After weeks of wild stock market swings, trading was stopped within ten minutes of the open on Monday after the S&P dropped 7%, triggering a built-in “circuit breaker.”
The circuit breaker mechanism kicks in when stocks fall 7% (and 13%, and again at 20%) to keep them from free-falling, and to give traders a chance to re-assess. It’s a rare occurrence that brought to mind the depths of the 2008 financial crisis. Stocks resumed trading 15 minutes after the stall, but by the end of the trading day the Dow had lost 7.8% and the S&P 500 lost 7.6%. Both are down some 19% from their record highs in February.
The anxiety in the market has been growing since at least February when fears around the coronavirus began to peak. Just weeks ago, it seemed like the impact of the virus would be limited to companies with exposure to China where business activity in factories and retail shops had shut down. Starbucks, for instance, closed all its stores in the region for a period.
Now though, the virus has spread to 97 countries and the U.S is grappling with a health crisis that’s infected more than 109,000 people around the world and killed more than 3,800 so far. That public health crisis has now sickened the U.S. stock market and economy.
So what’s going on? How did a health issue become an economic threat?
Since the coronavirus outbreak began in Wuhan, China late last year, global commerce has slowed significantly as factory closures cause supply chain disruptions, nervous tourists and business travelers stop flying, and consumers stop eating out, shopping, and going to the movies.
United Airlines began offering flight waivers, and Delta, American, and JetBlue have waived fees. Airlines have reduced routes or cut flights entirely to cities affected by the outbreak, and all in, the spread of the virus could cost the airline industry $113 billion, according to the International Air Transport Association.
Hundreds of companies have also issued warnings that the virus’s spread may impact their financial results this year. Apple closed factories in China in February (they’ve since reopened), as did Honda. More than 51,000 companies around the world have at least one supplier in the region affected by the virus, according to Dun & Bradstreet. Last month, Wynn Resorts said the outbreak was costing the company $2.6 million per day.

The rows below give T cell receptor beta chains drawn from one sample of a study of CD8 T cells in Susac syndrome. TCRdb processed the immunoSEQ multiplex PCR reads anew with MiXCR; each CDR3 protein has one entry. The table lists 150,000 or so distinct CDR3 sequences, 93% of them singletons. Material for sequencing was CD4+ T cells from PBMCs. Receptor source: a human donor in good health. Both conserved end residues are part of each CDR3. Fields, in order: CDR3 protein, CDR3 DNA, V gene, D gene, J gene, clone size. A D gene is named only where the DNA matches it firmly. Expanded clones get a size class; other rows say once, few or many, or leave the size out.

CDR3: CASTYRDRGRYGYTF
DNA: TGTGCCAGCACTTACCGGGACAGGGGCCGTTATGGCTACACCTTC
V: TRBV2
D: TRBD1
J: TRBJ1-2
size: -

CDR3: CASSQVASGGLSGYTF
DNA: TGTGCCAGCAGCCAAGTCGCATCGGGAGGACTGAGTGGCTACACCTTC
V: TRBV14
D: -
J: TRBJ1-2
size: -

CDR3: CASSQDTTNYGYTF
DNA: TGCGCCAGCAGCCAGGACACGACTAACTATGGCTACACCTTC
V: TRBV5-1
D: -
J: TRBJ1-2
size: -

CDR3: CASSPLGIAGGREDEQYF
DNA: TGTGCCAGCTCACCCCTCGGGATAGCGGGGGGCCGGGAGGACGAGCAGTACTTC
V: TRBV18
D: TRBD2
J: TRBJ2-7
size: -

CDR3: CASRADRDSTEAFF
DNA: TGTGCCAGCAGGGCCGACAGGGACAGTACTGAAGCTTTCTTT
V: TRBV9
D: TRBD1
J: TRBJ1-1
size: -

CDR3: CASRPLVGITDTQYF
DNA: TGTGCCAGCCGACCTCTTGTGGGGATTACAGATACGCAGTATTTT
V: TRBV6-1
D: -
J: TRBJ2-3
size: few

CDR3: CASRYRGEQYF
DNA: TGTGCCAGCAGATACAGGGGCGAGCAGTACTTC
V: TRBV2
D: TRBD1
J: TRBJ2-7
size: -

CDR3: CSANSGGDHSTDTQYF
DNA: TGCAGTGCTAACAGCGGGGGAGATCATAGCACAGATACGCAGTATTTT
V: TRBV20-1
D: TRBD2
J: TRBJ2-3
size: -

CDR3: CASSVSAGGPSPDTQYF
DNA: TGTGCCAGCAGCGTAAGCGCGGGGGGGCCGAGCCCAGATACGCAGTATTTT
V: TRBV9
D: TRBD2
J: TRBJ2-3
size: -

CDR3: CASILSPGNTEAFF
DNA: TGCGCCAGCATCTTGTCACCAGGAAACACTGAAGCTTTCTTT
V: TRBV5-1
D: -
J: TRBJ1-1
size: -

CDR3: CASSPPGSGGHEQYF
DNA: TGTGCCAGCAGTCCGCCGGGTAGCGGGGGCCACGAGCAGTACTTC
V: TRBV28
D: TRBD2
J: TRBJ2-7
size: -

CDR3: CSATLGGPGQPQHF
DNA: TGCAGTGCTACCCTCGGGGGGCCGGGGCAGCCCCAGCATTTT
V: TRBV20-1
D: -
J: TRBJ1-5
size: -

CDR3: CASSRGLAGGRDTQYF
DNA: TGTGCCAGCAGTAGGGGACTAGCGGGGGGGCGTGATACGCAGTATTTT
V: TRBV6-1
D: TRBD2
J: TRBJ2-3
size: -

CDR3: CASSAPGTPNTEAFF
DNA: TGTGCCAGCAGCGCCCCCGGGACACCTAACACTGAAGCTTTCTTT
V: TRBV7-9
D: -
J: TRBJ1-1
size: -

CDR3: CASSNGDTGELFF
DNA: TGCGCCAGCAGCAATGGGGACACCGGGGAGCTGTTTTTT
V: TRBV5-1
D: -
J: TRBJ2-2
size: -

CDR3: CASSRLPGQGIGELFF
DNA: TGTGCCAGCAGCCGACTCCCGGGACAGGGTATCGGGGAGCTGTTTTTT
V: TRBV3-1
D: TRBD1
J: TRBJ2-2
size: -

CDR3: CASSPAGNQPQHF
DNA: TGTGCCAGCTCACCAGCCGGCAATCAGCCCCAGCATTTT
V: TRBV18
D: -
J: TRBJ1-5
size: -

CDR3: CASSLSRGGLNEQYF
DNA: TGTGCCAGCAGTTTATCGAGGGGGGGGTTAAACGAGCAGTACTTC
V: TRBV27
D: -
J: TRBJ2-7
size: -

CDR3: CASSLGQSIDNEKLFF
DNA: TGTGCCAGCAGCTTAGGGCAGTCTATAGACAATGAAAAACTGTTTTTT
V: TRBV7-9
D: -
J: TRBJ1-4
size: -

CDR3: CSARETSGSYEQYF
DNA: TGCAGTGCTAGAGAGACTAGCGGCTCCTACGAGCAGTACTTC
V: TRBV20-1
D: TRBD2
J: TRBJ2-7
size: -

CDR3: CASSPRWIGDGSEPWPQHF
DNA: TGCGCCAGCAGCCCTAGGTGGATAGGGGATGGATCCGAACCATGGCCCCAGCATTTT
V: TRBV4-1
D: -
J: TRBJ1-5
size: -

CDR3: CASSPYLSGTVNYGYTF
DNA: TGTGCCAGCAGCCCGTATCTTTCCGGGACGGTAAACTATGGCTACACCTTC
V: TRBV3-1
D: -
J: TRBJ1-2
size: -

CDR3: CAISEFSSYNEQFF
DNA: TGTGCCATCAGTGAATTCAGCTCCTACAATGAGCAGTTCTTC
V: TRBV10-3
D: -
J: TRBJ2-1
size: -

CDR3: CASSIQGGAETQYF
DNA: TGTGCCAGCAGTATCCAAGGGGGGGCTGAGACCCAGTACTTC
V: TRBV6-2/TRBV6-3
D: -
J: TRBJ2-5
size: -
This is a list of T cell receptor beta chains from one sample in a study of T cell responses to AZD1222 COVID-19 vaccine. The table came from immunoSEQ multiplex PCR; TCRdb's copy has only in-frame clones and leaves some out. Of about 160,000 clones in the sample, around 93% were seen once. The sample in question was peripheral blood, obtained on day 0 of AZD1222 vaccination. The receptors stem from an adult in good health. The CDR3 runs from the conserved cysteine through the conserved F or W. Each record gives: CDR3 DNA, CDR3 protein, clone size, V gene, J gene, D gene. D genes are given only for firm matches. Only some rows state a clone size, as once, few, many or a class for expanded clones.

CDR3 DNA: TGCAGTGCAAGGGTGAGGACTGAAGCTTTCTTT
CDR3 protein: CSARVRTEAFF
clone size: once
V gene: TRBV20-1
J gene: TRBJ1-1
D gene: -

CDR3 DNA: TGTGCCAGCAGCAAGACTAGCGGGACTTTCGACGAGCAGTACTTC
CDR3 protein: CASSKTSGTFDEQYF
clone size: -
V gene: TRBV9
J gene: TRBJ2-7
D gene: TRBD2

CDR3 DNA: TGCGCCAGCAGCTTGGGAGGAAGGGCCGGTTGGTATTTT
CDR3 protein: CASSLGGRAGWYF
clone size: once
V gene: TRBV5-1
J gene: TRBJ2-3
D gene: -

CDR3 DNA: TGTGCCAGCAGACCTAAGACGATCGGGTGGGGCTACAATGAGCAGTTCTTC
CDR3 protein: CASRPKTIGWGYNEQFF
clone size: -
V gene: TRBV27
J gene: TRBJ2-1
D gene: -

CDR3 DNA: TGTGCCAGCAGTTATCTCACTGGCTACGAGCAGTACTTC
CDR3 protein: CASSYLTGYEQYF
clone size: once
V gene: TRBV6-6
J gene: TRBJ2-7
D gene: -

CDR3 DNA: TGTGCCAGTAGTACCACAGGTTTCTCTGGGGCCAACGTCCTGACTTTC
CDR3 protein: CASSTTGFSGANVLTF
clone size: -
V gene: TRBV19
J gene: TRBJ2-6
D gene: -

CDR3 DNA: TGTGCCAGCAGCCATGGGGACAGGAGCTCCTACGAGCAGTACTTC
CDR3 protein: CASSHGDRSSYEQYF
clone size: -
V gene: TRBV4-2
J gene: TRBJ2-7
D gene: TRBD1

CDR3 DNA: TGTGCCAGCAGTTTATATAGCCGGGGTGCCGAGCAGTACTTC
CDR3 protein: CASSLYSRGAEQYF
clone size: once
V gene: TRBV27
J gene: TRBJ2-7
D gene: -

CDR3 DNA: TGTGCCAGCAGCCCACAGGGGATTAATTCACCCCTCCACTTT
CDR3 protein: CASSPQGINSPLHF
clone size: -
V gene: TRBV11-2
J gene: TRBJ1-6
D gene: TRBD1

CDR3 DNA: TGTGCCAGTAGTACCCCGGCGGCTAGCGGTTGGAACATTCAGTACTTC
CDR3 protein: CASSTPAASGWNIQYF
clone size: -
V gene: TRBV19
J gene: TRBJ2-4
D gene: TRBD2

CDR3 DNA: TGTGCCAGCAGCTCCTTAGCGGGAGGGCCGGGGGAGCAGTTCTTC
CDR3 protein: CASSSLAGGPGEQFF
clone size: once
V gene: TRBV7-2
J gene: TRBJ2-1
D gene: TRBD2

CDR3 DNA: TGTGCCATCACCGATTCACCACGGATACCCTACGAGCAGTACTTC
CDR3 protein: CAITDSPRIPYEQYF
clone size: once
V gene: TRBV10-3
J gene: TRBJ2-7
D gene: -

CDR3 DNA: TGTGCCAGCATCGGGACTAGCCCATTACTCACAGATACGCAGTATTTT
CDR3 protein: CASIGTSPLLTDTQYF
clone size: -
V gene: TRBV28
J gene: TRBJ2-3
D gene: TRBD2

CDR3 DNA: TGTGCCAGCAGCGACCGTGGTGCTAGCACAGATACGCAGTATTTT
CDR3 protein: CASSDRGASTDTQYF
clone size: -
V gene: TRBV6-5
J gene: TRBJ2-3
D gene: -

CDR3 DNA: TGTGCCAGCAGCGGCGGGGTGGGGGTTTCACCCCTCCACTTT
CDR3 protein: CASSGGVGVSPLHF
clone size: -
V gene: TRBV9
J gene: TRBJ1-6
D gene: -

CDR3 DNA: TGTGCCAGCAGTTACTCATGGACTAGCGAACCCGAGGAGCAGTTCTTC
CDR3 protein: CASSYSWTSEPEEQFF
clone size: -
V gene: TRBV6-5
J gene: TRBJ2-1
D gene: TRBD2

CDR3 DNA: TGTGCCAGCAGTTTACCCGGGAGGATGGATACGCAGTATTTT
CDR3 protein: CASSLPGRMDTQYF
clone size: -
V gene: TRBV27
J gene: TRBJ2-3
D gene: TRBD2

Overvalued and Weakening Markets
When profits are in danger, investors get nervous. When investors are nervous, they sell. And when everybody sells into an overvalued market that’s in its 11th year of bull run performance, it creates a recipe for big losses in a short period of time.
“The returns that we saw from the fall, really from September through February, were just abnormally good,” says financial advisor Gregory Sarian, CEO of Sarian Strategic Partners, who notes that large cap tech stocks in particular were overpriced and overvalued. “Trees do not grow to the sky.” So in a lot of ways, the market was overdue for this kind of price correction.
And don’t forget the biggest economic news of 2019, even though it looks a lot less important next to this year’s market chaos. A global trade war, set off by escalating tensions and alternating tariff proposals and exemptions between the United States and China, put a major dent in the manufacturing sector last year.
Policy and Politics
During the second week of the selloff, the Federal Reserve made a rare emergency judgement call and cut interest rates by 50 basis points, or 0.5%, in an effort to slow the economic damage that was beginning to accumulate. “We do recognize that a rate cut will not reduce the rate of infection; it won’t fix a broken supply chain. We get that,” Fed Chairman Jerome Powell said at the time, stressing that his agency’s action should be just one part of a multifaceted response to the crisis that will involve health officials, fiscal authorities, and state and local governments.